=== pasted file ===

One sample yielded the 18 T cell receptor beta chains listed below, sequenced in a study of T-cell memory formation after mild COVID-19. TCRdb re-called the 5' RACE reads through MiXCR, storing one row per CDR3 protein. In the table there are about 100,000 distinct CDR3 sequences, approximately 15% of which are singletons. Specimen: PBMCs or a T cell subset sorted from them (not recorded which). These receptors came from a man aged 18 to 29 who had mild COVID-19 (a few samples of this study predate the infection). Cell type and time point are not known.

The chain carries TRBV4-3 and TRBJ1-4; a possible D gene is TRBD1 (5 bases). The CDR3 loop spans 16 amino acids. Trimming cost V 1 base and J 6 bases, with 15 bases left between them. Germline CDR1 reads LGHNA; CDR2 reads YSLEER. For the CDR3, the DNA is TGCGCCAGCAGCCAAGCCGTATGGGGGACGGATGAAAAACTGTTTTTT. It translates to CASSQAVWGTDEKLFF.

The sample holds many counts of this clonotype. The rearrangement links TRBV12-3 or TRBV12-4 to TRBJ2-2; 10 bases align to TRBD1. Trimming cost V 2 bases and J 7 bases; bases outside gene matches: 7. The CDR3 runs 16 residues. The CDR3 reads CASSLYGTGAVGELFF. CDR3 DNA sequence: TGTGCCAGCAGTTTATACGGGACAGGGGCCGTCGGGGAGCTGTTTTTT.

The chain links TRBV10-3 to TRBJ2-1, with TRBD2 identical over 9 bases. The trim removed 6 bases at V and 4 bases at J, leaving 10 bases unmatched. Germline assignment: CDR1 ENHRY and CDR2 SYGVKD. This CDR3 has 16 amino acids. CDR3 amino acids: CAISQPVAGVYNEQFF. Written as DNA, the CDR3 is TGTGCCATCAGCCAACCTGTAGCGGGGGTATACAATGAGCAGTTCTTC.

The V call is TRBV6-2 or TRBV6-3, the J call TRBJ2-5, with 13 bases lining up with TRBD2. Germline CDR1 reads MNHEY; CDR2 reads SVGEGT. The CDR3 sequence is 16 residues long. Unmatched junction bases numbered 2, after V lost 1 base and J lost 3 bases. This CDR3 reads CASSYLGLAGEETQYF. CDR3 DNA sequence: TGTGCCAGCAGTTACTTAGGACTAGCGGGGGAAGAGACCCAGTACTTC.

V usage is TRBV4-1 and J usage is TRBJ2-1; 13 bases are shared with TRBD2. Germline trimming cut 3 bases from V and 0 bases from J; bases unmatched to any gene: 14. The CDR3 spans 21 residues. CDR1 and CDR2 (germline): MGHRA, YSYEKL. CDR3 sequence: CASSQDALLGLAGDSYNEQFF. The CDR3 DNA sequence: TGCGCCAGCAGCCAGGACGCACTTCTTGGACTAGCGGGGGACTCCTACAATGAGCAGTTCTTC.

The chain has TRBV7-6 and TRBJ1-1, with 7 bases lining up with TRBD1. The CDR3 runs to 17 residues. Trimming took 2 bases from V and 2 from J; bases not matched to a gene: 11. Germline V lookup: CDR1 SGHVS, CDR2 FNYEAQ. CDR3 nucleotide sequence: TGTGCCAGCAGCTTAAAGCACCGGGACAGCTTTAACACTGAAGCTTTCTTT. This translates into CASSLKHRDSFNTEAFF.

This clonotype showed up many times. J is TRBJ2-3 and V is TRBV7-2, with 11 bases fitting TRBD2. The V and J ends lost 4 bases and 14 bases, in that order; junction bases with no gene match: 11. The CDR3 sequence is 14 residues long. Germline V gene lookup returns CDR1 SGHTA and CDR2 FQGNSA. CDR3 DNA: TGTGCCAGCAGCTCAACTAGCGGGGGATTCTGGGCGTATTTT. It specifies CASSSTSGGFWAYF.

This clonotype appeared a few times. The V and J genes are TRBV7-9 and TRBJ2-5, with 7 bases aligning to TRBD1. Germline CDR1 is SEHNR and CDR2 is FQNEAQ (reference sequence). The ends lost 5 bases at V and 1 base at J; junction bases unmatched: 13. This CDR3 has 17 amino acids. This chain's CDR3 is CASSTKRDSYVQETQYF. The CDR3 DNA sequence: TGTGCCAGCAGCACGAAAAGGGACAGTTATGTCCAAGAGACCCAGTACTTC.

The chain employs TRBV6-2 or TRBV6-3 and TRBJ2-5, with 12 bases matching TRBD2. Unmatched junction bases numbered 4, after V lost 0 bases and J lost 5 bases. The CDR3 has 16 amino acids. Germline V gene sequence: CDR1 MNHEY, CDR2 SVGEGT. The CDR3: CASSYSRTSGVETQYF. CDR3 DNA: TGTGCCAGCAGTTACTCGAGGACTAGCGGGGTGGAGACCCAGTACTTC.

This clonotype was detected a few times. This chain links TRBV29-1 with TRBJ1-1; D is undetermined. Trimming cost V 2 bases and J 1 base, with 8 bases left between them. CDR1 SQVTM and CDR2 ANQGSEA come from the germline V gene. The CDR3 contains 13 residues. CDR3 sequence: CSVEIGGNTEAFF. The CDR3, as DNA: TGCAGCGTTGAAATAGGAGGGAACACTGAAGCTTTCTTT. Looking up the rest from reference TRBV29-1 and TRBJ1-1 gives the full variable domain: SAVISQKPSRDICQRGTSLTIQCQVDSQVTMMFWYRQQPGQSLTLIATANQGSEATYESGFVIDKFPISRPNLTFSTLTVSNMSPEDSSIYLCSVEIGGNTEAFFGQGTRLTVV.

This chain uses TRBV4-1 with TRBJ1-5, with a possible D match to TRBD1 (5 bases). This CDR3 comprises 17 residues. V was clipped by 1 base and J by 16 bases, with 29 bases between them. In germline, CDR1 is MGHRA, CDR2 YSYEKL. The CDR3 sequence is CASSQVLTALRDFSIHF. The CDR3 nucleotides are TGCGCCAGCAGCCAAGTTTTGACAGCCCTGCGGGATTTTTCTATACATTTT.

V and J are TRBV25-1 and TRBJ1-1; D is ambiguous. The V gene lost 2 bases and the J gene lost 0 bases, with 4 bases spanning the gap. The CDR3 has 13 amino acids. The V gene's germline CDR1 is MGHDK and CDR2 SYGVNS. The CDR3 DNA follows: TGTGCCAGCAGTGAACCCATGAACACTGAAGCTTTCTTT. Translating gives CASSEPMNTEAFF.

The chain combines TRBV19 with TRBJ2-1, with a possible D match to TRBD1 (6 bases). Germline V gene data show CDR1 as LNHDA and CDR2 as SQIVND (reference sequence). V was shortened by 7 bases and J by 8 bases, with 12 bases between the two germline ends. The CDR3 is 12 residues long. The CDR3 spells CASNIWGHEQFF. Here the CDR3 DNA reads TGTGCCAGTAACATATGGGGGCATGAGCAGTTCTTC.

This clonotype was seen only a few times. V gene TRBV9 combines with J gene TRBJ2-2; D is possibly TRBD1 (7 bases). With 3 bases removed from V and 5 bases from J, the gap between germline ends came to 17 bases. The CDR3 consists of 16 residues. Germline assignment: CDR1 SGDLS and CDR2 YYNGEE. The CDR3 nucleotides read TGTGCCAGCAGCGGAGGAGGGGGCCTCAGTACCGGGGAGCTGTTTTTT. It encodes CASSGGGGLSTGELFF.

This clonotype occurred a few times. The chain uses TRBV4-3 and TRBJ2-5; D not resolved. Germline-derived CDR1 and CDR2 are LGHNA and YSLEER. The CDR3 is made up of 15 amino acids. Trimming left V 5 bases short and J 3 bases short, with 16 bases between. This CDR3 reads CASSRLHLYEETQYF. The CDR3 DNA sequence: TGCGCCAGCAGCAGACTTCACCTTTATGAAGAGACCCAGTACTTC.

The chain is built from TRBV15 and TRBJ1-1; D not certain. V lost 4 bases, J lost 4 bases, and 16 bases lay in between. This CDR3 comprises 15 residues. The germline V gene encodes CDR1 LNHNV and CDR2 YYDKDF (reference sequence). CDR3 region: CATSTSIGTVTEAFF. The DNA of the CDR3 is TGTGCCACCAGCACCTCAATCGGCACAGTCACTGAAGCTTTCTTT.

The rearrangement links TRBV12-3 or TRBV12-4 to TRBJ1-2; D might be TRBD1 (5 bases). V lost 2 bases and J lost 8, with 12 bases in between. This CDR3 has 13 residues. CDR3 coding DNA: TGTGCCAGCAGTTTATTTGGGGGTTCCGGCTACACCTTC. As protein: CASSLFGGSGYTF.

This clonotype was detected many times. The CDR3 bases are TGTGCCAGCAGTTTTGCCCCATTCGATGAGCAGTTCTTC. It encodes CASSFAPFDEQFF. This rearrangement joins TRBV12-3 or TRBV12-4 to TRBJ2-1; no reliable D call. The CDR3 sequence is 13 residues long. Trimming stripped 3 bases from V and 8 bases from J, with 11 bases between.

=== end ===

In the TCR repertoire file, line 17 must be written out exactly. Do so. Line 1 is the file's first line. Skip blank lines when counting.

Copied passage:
The chain is built from TRBV15 and TRBJ1-1; D not certain. V lost 4 bases, J lost 4 bases, and 16 bases lay in between. This CDR3 comprises 15 residues. The germline V gene encodes CDR1 LNHNV and CDR2 YYDKDF (reference sequence). CDR3 region: CATSTSIGTVTEAFF. The DNA of the CDR3 is TGTGCCACCAGCACCTCAATCGGCACAGTCACTGAAGCTTTCTTT.